ISO 8601 format dates permit two different encodings of midnight - 00:00:00 and 24:00:00 - the first is midnight today and the second is midnight tomorrow and is exactly equivalent to the first with tomorrow's date.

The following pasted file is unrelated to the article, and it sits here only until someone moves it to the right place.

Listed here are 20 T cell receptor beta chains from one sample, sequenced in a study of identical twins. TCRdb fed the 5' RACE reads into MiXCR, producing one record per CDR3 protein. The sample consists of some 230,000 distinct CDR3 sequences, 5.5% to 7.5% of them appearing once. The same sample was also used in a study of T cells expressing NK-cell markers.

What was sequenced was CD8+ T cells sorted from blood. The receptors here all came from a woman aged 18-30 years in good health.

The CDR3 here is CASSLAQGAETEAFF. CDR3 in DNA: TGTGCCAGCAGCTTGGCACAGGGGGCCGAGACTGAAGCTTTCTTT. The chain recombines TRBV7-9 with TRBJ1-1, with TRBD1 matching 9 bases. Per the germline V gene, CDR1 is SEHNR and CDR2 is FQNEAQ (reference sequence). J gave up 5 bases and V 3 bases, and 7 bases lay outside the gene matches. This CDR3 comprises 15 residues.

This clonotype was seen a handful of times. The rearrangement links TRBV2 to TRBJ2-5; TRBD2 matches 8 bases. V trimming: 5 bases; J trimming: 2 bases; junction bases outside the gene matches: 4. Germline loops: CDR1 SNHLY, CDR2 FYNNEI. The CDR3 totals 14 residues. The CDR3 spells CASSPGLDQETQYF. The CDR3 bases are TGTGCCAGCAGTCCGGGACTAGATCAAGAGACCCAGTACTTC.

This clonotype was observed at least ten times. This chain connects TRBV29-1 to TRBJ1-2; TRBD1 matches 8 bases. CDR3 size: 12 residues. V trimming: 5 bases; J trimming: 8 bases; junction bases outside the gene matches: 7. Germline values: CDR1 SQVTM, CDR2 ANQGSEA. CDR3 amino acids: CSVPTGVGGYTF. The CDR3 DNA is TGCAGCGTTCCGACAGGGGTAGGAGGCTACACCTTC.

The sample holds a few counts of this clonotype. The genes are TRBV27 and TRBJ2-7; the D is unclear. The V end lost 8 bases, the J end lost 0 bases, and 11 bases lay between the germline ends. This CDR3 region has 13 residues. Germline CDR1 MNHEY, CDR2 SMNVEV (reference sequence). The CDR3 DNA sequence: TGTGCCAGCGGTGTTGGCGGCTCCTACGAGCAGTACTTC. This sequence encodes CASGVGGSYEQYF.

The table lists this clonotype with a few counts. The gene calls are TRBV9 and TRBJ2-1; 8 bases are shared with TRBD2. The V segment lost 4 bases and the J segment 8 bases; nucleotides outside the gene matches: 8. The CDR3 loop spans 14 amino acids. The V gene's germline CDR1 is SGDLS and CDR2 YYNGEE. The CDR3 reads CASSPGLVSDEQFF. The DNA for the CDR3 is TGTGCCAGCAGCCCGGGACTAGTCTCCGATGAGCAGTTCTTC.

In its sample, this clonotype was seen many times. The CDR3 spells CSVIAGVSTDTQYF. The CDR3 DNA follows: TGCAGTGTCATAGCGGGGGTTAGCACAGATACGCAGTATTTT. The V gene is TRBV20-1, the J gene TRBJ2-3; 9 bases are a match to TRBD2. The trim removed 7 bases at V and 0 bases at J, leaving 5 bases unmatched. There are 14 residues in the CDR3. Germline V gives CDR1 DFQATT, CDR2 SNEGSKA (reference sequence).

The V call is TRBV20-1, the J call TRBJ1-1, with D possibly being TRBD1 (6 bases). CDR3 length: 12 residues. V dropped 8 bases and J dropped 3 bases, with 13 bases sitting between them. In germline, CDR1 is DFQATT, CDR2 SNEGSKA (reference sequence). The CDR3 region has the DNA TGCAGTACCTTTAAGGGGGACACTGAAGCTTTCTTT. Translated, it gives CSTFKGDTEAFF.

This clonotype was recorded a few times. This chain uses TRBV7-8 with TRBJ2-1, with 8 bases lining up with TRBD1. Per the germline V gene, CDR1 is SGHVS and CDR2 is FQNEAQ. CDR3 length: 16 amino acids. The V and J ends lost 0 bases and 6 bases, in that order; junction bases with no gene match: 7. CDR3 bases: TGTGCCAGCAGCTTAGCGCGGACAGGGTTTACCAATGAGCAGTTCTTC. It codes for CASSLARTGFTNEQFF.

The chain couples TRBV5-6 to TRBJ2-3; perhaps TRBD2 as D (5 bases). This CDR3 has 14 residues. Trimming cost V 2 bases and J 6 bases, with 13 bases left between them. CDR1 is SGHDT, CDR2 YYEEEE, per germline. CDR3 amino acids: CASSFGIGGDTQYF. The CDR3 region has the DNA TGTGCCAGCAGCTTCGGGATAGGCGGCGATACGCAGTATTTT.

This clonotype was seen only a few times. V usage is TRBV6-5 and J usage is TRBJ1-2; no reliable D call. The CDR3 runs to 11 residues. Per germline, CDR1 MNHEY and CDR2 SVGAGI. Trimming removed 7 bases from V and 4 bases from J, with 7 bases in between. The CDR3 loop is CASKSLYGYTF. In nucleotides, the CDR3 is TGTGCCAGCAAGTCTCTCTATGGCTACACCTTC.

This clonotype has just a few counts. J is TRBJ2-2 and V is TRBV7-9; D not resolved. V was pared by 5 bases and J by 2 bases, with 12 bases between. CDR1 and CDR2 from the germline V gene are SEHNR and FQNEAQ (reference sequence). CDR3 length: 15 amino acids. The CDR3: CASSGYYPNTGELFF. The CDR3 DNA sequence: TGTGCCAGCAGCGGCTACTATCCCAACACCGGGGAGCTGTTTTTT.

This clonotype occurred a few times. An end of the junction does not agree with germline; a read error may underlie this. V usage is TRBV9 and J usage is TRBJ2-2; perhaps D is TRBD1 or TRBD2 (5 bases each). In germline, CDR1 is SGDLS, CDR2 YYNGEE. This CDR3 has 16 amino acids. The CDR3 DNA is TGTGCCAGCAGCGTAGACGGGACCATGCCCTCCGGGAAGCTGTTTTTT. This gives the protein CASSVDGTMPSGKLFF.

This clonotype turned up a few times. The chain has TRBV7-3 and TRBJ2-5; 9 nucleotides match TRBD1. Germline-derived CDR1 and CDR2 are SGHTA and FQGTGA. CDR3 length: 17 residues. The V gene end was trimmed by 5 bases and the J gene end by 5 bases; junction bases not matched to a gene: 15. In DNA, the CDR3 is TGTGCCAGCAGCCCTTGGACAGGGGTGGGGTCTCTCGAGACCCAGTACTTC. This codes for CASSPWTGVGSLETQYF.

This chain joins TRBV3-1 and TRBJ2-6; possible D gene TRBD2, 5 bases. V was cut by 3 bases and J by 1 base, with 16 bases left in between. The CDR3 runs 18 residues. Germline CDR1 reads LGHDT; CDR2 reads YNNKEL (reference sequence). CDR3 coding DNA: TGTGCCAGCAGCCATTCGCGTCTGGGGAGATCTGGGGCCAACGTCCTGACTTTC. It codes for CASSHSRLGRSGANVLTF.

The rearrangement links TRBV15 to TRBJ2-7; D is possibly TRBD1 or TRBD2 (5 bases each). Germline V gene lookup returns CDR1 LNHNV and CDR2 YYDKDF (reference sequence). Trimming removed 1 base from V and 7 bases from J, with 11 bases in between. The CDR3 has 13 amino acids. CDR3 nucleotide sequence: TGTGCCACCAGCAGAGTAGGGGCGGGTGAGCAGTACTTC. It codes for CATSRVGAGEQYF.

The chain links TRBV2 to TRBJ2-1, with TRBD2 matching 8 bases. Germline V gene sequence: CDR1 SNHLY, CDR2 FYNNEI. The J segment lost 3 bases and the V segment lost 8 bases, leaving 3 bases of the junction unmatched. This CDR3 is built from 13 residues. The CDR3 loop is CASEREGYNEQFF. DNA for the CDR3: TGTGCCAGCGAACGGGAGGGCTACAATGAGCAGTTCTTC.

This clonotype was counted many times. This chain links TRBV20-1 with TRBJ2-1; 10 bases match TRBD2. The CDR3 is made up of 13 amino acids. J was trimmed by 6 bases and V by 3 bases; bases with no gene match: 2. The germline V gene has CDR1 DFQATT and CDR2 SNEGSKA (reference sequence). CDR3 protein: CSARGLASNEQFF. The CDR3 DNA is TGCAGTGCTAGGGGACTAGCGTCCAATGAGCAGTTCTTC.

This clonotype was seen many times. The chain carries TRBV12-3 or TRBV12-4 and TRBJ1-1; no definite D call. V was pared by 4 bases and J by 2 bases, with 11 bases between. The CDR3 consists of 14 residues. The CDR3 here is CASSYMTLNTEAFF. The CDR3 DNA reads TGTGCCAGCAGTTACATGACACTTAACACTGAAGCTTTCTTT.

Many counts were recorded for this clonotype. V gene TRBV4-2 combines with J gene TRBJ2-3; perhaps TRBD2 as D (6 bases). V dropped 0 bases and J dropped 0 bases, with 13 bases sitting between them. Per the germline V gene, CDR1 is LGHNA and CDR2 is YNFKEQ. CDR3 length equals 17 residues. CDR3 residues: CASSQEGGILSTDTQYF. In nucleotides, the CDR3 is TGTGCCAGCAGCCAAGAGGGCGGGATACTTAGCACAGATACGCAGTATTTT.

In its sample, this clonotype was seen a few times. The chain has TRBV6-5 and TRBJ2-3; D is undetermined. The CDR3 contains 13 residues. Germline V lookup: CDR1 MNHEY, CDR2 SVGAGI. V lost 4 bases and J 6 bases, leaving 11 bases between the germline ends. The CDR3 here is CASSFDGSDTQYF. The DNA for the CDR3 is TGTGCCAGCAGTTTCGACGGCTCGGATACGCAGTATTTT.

Note that the implementation of mktime64() doesn't actually need to be changed to handle this - the multiplication by 3600 of the hour will take care of it automatically. However, we should document that this handling is done in mktime64() and is thus in a common place in the kernel. This handling is required for X.509 certificate parsing which can be given ISO 8601 dates. Signed-off-by: David Howells <dhowe...@redhat.com> cc: John Stultz <john.stu...@linaro.org> cc: Arnd Bergmann <a...@arndb.de> cc: sta...@vger.kernel.org --- kernel/time/time.c | 5 ++++- 1 file changed, 4 insertions(+), 1 deletion(-) diff --git a/kernel/time/time.c b/kernel/time/time.c index 1858b10602f5..56e7ada38471 100644 --- a/kernel/time/time.c +++ b/kernel/time/time.c @@ -326,6 +326,9 @@ EXPORT_SYMBOL(timespec_trunc); * A leap second can be indicated by calling this function with sec as * 60 (allowable under ISO 8601). The leap second is treated the same * as the preceding second since they don't exist in UNIX time. + * + * An encoding of midnight at the end of the day as 24:00:00 - ie. midnight + * tomorrow - (allowable under ISO 8601) is supported. */ time64_t mktime64(unsigned int year0, unsigned int mon0, unsigned int day, unsigned int hour, @@ -346,7 +349,7 @@ time64_t mktime64(unsigned int year0, unsigned int mon0, return ((((time64_t) (year/4 - year/100 + year/400 + 367*mon/12 + day) + year*365 - 719499 - )*24 + hour /* now have hours */ + )*24 + hour /* now have hours - midnight tomorrow handled here */ )*60 + min /* now have minutes */ )*60 + sec; /* finally seconds */ } -- To unsubscribe from this list: send the line "unsubscribe linux-security-module" in the body of a message to majord...@vger.kernel.org More majordomo info at http://vger.kernel.org/majordomo-info.html